• Alliance Coal, sourced from Hopkins / Warrior / Webster County operations in western Kentucky, expires end of 2016, calls for 3 million tons per year in 2012-2016 period;
  • Armstrong Coal, sourced from various western Kentucky mines, expires end of 2016, calls for 2.1 million tons per year in 2011-2015 period, then 900,000 tons in 2016;
  • Armstrong Coal, various mines in western Kentucky, expires end of 2016, calls for 1.25 million tons per year in 2011-2013 period, then 750,000 tons per year in 2014-2016;
  • Armstrong Coal, various western Kentucky mines, expires end of 2013, calls for 200,000 tons in 2013;
  • Armstrong Coal, various western Kentucky mines, expires end of 2015, calls for 500,000 tons in 2013 and 1 million tons per year in 2014-2015 period;
  • Oxford Mining Co.-Kentucky LLC, western Kentucky mines, expires end of 2013, calls for 400,000 tons in 2012 and 600,000 tons in 2013;
  • Patriot Coal Sales, various western Kentucky mines, expires end of 2013, calls for 1.25 million tons per year in 2012-2013 period.
  • Peabody COALSALES, various Indiana mines, expires end of 2014, calls for 1.5 million tons per year in 2012-2014 period;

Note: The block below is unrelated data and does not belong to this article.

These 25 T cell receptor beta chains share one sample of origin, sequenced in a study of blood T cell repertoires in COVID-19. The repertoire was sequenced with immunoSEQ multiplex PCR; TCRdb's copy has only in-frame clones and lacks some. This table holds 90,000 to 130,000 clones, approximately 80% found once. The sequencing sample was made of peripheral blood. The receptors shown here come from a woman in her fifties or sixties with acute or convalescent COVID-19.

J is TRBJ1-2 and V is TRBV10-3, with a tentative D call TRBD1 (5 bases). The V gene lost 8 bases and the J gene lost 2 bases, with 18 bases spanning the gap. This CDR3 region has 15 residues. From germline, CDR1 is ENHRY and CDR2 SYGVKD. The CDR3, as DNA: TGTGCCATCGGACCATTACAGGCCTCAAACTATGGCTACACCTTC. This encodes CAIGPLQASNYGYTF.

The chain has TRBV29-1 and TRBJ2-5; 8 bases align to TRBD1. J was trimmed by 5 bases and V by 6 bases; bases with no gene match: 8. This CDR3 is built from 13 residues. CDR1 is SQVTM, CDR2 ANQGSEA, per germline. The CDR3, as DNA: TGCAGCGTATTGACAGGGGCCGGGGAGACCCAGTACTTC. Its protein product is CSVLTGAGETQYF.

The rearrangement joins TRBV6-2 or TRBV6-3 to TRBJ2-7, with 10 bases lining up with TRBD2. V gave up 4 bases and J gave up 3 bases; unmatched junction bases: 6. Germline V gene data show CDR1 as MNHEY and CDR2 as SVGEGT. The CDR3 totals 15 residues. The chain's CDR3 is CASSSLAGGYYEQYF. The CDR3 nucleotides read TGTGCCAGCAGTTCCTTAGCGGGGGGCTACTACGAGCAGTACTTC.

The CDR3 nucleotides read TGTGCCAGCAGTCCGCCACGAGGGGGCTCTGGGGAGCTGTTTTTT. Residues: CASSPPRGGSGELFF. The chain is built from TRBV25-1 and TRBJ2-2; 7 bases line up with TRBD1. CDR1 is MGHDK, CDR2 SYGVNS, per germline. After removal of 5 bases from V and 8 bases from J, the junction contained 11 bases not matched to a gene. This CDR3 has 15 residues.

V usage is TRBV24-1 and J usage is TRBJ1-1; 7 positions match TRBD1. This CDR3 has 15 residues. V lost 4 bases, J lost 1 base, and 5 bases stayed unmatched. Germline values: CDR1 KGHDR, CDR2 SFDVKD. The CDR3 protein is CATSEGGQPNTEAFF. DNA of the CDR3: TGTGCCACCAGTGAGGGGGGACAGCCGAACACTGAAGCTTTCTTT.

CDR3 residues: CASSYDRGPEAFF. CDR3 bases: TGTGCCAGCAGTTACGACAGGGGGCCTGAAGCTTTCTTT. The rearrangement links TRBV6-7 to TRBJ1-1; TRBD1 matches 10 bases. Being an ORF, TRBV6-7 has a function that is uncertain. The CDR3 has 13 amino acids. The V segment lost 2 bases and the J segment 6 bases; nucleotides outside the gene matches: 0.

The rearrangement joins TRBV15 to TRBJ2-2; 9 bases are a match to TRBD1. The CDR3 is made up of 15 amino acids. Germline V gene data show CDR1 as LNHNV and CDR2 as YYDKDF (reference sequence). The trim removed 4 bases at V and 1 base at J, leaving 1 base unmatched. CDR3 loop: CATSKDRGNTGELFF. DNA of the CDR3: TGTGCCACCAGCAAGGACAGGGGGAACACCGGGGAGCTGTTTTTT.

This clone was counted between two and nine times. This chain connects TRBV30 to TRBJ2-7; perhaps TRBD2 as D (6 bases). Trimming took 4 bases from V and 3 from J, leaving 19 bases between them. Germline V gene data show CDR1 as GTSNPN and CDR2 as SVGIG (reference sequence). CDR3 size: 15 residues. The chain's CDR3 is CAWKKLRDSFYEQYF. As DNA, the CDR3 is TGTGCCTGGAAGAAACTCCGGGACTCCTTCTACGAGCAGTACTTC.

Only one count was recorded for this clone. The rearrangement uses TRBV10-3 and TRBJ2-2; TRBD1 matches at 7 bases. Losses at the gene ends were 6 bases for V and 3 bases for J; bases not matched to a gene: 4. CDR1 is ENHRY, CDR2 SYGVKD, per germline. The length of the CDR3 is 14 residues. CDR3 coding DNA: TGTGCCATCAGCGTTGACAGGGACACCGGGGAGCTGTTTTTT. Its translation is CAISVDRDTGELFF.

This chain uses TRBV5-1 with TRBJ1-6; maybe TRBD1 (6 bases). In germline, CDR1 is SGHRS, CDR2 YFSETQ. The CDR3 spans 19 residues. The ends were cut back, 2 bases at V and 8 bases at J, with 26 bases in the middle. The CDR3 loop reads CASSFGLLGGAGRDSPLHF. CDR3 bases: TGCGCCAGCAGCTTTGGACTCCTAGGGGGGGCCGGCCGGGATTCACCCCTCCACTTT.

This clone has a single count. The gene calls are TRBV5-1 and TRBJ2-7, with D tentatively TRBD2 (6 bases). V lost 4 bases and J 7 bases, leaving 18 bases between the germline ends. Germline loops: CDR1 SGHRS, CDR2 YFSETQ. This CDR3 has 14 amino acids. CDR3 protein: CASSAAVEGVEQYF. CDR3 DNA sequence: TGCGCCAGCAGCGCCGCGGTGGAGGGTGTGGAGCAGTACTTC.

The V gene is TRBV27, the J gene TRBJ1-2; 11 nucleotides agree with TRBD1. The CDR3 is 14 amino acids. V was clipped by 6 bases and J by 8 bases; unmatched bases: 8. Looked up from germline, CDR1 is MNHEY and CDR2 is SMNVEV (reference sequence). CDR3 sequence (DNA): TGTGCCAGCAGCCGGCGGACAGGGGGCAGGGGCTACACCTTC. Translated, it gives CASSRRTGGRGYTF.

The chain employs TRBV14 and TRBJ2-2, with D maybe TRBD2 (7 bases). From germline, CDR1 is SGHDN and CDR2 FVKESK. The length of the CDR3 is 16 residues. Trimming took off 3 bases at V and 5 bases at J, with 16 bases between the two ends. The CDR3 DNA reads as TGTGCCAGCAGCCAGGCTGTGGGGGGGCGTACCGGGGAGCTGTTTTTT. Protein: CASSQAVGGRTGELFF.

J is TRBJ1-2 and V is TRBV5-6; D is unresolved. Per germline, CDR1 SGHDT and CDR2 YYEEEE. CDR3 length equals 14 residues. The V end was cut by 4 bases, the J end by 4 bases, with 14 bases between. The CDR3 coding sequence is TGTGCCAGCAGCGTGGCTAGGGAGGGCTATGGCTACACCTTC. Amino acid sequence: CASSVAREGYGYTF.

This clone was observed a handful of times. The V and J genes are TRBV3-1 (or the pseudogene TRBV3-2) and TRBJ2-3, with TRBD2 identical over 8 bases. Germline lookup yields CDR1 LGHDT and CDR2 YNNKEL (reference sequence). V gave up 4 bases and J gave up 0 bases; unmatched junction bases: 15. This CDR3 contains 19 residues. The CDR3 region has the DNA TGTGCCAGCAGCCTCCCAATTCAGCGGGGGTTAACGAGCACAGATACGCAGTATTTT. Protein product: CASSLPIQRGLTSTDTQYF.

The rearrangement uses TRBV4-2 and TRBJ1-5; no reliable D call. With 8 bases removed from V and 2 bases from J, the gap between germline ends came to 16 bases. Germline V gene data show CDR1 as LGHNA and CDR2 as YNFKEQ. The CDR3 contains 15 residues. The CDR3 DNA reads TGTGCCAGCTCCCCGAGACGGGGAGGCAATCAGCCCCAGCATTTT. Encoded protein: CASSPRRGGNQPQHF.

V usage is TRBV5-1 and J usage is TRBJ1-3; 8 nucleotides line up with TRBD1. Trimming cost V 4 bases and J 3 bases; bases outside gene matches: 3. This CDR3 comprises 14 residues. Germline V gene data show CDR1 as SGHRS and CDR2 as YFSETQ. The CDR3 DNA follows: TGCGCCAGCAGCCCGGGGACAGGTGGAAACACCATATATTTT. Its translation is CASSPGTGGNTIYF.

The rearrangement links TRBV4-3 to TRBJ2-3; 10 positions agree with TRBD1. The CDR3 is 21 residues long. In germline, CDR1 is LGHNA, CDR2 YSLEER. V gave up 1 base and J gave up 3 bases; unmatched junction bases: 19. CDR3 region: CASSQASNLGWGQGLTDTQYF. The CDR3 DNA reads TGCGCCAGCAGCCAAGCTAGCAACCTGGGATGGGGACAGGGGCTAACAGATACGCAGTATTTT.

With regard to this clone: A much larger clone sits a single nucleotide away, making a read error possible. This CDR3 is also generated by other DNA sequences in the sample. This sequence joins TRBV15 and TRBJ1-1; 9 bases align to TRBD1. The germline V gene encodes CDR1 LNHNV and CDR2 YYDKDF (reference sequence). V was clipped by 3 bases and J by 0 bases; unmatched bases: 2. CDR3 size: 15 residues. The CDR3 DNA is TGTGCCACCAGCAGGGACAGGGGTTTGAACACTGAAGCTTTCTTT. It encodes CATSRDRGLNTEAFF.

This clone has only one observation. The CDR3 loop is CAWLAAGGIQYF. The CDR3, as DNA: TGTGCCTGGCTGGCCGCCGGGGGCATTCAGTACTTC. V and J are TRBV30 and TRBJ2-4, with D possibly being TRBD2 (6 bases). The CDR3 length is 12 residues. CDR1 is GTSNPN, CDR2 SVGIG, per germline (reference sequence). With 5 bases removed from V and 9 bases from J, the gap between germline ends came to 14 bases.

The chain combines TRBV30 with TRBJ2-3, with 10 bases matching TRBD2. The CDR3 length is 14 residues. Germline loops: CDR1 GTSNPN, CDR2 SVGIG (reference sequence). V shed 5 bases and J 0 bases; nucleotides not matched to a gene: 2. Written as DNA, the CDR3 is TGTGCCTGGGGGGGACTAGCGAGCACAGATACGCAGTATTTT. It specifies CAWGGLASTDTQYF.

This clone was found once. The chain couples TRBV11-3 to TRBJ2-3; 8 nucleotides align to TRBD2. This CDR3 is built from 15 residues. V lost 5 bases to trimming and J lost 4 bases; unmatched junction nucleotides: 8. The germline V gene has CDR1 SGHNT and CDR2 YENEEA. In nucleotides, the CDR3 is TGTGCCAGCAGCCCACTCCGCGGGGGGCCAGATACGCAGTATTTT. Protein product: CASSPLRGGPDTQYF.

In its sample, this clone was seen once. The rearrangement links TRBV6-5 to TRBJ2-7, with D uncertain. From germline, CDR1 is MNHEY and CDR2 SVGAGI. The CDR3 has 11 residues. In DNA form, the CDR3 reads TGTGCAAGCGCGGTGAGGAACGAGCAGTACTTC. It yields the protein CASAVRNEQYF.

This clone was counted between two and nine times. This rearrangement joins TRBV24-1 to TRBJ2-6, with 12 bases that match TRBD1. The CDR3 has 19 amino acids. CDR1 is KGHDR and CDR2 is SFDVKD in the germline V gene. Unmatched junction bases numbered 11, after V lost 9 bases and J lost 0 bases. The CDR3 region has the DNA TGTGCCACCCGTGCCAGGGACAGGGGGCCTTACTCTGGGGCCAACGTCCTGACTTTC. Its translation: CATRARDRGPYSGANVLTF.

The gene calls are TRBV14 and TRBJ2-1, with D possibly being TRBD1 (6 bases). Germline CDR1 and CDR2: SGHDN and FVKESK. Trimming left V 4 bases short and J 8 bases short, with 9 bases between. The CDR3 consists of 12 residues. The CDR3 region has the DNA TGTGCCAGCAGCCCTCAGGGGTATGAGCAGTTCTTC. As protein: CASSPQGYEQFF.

• Solar Sources, various mines in Indiana, expires end of 2013, calls for 300,000 tons in 2012 and 400,000 tons in 2013; and
  • Triad Mining, Log Creek operation in Indiana, expires end of 2014, calls for 700,000 tons per year in 2012-2014 period.
About Barry Cassell 20414 Articles
Barry Cassell is Chief Analyst for GenerationHub covering coal and emission controls issues, projects and policy. He has covered the coal and power generation industry for more than 24 years, beginning in November 2011 at GenerationHub and prior to that as editor of SNL Energy’s Coal Report. He was formerly with Coal Outlook for 15 years as the publication’s editor and contributing writer, and prior to that he was editor of Coal & Synfuels Technology and associate editor of The Energy Report. He has a bachelor’s degree from Central Michigan University.